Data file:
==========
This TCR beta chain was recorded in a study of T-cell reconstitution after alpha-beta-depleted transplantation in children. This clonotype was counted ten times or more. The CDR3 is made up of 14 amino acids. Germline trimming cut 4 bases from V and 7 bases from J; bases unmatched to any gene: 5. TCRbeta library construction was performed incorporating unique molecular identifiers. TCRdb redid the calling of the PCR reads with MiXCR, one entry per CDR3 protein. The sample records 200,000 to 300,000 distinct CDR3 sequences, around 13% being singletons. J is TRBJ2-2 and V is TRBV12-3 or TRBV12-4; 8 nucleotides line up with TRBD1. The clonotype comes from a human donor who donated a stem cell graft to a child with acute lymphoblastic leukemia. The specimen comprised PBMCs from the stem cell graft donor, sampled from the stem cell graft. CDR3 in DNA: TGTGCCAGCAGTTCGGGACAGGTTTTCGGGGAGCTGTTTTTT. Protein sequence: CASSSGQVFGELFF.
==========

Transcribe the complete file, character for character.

This TCR beta chain was recorded in a study of T-cell reconstitution after alpha-beta-depleted transplantation in children. This clonotype was counted ten times or more. The CDR3 is made up of 14 amino acids. Germline trimming cut 4 bases from V and 7 bases from J; bases unmatched to any gene: 5. TCRbeta library construction was performed incorporating unique molecular identifiers. TCRdb redid the calling of the PCR reads with MiXCR, one entry per CDR3 protein. The sample records 200,000 to 300,000 distinct CDR3 sequences, around 13% being singletons. J is TRBJ2-2 and V is TRBV12-3 or TRBV12-4; 8 nucleotides line up with TRBD1. The clonotype comes from a human donor who donated a stem cell graft to a child with acute lymphoblastic leukemia. The specimen comprised PBMCs from the stem cell graft donor, sampled from the stem cell graft. CDR3 in DNA: TGTGCCAGCAGTTCGGGACAGGTTTTCGGGGAGCTGTTTTTT. Protein sequence: CASSSGQVFGELFF.